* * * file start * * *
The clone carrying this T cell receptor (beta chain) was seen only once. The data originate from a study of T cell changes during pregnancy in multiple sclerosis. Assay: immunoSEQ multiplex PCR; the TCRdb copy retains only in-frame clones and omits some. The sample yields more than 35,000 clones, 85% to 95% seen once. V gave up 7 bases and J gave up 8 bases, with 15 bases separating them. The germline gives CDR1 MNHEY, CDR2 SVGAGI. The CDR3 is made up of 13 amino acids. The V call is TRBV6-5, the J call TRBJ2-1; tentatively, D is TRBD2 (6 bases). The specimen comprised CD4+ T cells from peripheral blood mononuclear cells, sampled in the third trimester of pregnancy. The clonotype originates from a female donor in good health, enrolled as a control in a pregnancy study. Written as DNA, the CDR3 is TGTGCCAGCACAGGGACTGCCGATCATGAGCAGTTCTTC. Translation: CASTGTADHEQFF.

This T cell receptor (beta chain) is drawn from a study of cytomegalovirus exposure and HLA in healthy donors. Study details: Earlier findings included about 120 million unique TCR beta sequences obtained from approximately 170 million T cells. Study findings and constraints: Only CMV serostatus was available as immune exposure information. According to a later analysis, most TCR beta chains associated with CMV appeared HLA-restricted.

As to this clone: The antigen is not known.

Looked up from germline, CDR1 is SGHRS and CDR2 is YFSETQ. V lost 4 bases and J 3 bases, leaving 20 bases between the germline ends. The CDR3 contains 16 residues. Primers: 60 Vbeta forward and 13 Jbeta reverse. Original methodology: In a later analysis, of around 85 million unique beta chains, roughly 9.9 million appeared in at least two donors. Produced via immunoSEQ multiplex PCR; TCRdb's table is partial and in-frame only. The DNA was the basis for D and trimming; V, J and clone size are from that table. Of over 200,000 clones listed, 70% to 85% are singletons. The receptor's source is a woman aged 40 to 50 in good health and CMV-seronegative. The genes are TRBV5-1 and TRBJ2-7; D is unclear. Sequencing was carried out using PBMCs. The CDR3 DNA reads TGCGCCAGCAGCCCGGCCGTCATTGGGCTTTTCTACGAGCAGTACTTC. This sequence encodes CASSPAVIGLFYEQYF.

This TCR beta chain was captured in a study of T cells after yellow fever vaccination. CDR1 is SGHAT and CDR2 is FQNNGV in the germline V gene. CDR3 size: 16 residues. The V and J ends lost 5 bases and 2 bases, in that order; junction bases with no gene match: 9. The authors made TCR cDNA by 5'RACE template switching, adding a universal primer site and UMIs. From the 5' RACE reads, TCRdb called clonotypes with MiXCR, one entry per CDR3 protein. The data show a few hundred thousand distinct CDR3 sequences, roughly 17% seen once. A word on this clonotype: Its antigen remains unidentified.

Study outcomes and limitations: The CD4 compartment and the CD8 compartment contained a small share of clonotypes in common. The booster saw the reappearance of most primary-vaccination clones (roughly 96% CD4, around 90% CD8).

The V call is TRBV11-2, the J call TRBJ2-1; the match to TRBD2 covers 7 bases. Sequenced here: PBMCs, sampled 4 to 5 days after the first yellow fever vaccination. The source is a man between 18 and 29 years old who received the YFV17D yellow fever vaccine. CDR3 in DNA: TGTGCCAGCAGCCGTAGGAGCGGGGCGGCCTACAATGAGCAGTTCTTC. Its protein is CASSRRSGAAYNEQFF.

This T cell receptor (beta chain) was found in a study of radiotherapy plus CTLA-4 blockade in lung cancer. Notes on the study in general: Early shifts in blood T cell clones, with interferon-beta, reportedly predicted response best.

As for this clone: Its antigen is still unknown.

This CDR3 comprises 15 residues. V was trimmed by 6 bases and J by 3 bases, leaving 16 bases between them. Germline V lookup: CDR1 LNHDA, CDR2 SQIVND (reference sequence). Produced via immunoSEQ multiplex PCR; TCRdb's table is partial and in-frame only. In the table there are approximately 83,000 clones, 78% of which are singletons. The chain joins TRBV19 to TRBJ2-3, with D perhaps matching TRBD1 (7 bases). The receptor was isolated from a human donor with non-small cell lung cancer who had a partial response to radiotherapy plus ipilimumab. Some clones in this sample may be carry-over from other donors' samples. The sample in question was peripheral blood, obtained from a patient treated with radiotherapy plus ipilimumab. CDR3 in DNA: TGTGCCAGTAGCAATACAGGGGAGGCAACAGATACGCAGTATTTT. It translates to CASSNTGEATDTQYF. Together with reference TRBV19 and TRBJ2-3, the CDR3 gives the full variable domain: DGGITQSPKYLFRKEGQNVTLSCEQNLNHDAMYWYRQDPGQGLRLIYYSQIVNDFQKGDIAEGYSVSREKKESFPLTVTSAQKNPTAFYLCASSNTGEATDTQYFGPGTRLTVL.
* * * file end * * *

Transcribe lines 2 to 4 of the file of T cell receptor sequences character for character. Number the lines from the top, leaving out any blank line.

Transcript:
This T cell receptor (beta chain) is drawn from a study of cytomegalovirus exposure and HLA in healthy donors. Study details: Earlier findings included about 120 million unique TCR beta sequences obtained from approximately 170 million T cells. Study findings and constraints: Only CMV serostatus was available as immune exposure information. According to a later analysis, most TCR beta chains associated with CMV appeared HLA-restricted.

As to this clone: The antigen is not known.

Looked up from germline, CDR1 is SGHRS and CDR2 is YFSETQ. V lost 4 bases and J 3 bases, leaving 20 bases between the germline ends. The CDR3 contains 16 residues. Primers: 60 Vbeta forward and 13 Jbeta reverse. Original methodology: In a later analysis, of around 85 million unique beta chains, roughly 9.9 million appeared in at least two donors. Produced via immunoSEQ multiplex PCR; TCRdb's table is partial and in-frame only. The DNA was the basis for D and trimming; V, J and clone size are from that table. Of over 200,000 clones listed, 70% to 85% are singletons. The receptor's source is a woman aged 40 to 50 in good health and CMV-seronegative. The genes are TRBV5-1 and TRBJ2-7; D is unclear. Sequencing was carried out using PBMCs. The CDR3 DNA reads TGCGCCAGCAGCCCGGCCGTCATTGGGCTTTTCTACGAGCAGTACTTC. This sequence encodes CASSPAVIGLFYEQYF.